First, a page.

Protection is a social good that is undersold in today’s market. Why do so many people insure their pets and phone, but not themselves? The answer is because it’s seen as a difficult conversation to have. Who wants to talk about dying or becoming seriously ill? No-one. But I believe it’s the job of the industry to educate people about the risks they face.
To do this we need to change the focus of the conversation. I think it’s fair to say that for mortgage advisers selling protection, many of them see it as a necessary evil – something their client doesn’t want to have but should. Which naturally means the focus is on price. How can I help my client pay the least for this cover?
But that’s not the right positioning. We need to move the protection conversation away from price towards a client’s capacity for loss, as defined by the FCA, combined with their attitude to risk. Think of it as education. As an industry we need to do much more to inform clients about the possible downsides they face. What can a person and their family afford to lose if their health deteriorated or they lost their life?
They also need help to understand the incidence of key conditions. Cancer Research UK says that today, one in two people will be diagnosed with cancer in their lifetime1. That’s a huge statistic. For advisers, this focus on risk and incidence – which better educates people about the cover’s value – generates much more meaningful dialogue based on an individual’s circumstances and what they need to protect.
What’s more, when the focus is on risk, then it’s clear to see why quality has such an important role to play. In other words, how likely is this policy to cover the high incidence conditions and to pay out? Many customers don’t fully appreciate the likelihood that they will get a critical illness.
Trust is a factor. The industry does need to do some more work to rebuild its reputation. But again, this points directly towards the need for higher quality, rather than lower price. The trend needs to be towards providing products with fewer exclusions, rather than more. We need to provide certainty to the customer and their adviser, that if a client is diagnosed with a condition by their UK Consultant that they expect to be covered for, their policy will pay out. I think that once customers understand the value of a higher quality product, they’re usually very willing to pay a higher price for it.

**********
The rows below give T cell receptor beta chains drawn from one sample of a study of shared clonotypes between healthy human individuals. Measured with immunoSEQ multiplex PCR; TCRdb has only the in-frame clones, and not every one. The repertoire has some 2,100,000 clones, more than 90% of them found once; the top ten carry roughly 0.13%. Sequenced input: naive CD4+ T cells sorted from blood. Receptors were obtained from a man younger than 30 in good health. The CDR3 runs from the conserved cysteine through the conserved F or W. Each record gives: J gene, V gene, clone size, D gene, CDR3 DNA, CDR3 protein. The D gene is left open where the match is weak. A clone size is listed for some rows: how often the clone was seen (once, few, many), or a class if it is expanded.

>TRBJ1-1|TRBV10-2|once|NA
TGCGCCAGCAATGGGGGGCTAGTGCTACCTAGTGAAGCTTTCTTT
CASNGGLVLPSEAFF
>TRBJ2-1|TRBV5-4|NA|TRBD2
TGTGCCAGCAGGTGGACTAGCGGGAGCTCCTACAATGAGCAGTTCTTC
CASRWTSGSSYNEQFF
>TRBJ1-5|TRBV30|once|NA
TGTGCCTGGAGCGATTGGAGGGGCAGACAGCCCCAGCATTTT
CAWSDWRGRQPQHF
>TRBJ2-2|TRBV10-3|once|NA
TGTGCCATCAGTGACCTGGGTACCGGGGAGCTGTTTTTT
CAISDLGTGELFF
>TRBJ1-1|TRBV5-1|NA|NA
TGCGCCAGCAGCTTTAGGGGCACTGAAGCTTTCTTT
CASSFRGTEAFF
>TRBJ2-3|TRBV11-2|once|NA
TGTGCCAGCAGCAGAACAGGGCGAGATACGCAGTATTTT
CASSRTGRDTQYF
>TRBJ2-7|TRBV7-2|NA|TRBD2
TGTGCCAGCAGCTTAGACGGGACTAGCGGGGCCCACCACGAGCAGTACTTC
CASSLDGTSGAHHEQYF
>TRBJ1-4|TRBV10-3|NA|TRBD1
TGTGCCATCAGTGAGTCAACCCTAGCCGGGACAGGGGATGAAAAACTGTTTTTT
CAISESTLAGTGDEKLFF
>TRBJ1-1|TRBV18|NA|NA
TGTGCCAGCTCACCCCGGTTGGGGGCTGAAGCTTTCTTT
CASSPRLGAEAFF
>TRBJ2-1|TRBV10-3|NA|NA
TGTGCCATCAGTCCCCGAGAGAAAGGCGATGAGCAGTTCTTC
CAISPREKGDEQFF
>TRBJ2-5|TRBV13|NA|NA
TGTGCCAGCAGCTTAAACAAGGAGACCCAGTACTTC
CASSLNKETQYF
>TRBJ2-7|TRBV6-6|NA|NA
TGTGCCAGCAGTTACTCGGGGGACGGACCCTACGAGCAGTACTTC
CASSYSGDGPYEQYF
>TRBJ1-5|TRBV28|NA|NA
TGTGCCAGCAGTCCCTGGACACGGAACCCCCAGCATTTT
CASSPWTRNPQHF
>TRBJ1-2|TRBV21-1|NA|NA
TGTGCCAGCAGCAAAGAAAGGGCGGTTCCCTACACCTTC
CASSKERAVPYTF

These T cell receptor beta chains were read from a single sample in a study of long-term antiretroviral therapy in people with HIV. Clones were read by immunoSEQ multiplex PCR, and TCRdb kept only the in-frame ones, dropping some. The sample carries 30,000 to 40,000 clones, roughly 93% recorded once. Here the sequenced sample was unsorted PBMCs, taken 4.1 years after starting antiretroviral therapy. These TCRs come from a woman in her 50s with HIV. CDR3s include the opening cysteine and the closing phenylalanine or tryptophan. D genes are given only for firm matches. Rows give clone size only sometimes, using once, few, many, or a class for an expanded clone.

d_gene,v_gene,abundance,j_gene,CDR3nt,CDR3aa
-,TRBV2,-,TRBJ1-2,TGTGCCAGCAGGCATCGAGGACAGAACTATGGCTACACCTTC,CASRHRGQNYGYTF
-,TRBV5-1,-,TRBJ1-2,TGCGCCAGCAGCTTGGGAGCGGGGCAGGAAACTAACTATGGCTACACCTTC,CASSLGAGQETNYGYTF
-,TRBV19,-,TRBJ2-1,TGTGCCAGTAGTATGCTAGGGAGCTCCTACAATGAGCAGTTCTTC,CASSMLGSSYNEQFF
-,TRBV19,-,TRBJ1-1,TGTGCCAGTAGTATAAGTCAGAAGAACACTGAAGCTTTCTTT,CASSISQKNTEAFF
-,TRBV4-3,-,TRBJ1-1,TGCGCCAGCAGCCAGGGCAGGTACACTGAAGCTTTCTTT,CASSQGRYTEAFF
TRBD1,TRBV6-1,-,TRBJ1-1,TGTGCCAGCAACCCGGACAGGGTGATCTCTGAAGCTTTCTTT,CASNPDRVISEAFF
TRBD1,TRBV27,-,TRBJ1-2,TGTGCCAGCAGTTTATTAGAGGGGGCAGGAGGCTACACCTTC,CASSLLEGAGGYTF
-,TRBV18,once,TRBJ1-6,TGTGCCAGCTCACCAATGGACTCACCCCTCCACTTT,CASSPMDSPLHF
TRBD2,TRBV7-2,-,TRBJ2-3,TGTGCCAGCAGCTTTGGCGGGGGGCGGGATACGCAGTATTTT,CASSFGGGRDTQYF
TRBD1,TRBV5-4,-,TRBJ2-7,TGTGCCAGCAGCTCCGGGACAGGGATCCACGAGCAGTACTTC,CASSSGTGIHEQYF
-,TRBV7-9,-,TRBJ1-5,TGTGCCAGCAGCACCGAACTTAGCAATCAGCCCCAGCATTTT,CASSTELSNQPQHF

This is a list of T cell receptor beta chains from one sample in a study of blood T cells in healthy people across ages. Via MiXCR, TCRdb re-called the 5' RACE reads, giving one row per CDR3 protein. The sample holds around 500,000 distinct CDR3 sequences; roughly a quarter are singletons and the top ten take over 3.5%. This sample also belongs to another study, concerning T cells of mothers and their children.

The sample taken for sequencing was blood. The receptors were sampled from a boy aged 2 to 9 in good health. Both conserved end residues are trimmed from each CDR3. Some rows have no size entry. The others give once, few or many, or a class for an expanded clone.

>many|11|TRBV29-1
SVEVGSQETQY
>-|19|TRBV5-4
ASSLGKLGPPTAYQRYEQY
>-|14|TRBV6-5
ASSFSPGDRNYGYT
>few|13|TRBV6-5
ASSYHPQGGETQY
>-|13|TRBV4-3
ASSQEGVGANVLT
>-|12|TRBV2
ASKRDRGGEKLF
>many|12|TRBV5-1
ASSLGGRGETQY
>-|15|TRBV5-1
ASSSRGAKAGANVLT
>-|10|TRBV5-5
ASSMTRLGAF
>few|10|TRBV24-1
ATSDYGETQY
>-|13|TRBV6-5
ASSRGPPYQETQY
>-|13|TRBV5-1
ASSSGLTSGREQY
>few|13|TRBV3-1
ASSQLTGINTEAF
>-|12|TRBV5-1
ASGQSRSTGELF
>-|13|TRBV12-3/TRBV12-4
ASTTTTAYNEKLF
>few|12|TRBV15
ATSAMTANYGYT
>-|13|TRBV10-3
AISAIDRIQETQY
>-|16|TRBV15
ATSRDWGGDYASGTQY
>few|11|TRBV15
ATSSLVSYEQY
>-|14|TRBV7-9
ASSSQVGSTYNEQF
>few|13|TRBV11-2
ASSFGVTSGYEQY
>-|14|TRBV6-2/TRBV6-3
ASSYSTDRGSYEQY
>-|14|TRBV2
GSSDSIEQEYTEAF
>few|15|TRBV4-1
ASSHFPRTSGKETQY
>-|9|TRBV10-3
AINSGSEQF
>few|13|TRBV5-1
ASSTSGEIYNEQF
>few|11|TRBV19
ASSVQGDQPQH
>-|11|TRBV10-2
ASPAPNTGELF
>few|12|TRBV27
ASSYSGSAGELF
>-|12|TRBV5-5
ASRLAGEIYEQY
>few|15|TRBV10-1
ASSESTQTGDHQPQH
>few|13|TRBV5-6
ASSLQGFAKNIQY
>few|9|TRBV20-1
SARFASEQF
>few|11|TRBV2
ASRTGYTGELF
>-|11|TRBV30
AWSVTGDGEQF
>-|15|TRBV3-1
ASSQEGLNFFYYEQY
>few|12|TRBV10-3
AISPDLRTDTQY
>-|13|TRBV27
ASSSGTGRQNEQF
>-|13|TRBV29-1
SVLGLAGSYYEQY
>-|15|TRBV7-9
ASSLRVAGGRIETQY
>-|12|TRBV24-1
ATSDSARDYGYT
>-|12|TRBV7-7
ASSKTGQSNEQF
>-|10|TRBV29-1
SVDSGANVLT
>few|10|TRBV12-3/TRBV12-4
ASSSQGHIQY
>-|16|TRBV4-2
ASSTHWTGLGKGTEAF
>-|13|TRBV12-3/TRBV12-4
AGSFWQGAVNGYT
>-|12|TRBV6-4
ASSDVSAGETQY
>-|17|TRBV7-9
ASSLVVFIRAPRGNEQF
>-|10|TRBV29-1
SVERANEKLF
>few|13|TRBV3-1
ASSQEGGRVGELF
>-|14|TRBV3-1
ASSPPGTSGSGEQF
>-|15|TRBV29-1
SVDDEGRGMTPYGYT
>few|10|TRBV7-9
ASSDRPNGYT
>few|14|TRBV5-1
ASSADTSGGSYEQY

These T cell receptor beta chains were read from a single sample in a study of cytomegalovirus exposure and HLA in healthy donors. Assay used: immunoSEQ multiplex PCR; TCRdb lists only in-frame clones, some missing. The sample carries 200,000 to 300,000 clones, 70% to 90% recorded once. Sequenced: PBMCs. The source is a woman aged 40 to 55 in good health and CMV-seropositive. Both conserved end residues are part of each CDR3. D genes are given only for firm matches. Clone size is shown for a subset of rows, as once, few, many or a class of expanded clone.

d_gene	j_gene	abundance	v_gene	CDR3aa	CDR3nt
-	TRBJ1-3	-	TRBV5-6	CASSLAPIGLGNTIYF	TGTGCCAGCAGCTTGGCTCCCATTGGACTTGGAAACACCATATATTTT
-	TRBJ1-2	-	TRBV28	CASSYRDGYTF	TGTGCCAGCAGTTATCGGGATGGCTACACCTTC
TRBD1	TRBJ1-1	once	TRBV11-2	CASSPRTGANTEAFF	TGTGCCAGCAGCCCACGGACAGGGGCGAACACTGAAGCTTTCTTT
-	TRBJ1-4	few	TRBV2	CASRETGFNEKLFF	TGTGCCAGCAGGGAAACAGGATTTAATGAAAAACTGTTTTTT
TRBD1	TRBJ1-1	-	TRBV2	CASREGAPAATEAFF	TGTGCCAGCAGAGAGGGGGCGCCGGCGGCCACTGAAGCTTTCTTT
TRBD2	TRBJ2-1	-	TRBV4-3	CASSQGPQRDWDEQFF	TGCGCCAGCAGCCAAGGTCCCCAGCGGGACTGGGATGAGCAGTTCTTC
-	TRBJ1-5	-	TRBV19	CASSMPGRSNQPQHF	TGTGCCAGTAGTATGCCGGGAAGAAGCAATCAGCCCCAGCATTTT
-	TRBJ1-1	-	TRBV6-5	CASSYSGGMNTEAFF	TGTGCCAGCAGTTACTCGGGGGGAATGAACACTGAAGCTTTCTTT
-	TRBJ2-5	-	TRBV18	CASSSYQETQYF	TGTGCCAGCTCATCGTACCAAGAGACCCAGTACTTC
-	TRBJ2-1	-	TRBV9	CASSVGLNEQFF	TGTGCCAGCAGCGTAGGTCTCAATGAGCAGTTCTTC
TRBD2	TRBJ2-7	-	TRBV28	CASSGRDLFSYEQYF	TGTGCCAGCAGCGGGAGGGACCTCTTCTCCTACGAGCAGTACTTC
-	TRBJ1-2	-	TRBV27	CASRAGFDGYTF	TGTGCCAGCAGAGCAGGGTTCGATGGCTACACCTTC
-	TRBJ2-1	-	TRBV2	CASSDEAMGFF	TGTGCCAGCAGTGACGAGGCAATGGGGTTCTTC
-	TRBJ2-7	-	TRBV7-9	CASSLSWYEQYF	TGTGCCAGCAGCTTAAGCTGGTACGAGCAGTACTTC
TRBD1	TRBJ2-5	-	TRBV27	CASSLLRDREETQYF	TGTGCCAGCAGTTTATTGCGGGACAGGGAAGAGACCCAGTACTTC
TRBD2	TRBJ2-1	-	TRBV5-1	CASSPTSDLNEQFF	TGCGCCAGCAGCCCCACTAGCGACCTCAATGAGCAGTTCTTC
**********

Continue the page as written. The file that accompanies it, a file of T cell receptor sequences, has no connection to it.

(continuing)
At Guardian we’re trying hard to help advisers have that ‘capacity for loss’ conversation knowing that our product will not let them down. We’ve built it to overcome the common blockers to selling protection. We give advisers confidence of better customer outcomes – providing simple definitions with no general exclusions that give more certainty of payout.
We have also developed our marketing literature to help create meaningful conversations that support advisers and help deepen their client relationships. The best conversation hook is to talk through scenarios, to help customers understand why they need protection and what type of protection is best for them. To assist with this, we’ve recently launched our wheel of life marketing campaign.
Finally, once an adviser has helped their client appreciate the need for protection, we’ve worked hard to make the sales and underwriting processes as easy and intuitive as possible. Being a digital business, we’ve been able to build our processes from scratch using digital technology. Our Qi underwriting tool can quickly give an indication of underwriting, to save time before making a full application. Once you’ve moved on to application, the smart form asks medical questions in the right order.
We believe that the opportunity for protection is huge, and as yet, largely untapped. Society is changing – people no longer have a job for life. Longer length of life also means they are more likely to suffer a critical illness. They need life and critical illness protection now more than ever. Capacity for loss is the most important factor – helping customers understand what risk to their livelihood they can afford to take on. Mortgage advisers are uniquely positioned to help with this.